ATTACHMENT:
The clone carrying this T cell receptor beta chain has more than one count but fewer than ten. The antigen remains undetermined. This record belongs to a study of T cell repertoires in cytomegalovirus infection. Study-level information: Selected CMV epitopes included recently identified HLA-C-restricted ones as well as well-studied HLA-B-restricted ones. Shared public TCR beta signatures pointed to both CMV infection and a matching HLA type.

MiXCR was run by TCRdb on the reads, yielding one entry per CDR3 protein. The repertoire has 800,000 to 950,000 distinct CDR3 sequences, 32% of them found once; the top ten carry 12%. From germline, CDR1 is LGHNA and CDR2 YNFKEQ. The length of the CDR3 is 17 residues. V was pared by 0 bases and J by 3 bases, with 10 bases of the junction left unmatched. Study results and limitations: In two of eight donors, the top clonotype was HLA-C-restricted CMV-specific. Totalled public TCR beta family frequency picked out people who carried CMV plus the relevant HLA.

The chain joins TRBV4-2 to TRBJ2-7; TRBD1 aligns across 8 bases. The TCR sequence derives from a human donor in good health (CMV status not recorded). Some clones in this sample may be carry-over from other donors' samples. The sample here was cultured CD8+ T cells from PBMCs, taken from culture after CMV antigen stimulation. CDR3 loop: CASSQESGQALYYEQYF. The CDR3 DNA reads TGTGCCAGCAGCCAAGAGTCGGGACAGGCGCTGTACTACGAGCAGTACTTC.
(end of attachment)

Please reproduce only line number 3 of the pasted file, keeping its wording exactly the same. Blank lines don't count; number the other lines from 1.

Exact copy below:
The chain joins TRBV4-2 to TRBJ2-7; TRBD1 aligns across 8 bases. The TCR sequence derives from a human donor in good health (CMV status not recorded). Some clones in this sample may be carry-over from other donors' samples. The sample here was cultured CD8+ T cells from PBMCs, taken from culture after CMV antigen stimulation. CDR3 loop: CASSQESGQALYYEQYF. The CDR3 DNA reads TGTGCCAGCAGCCAAGAGTCGGGACAGGCGCTGTACTACGAGCAGTACTTC.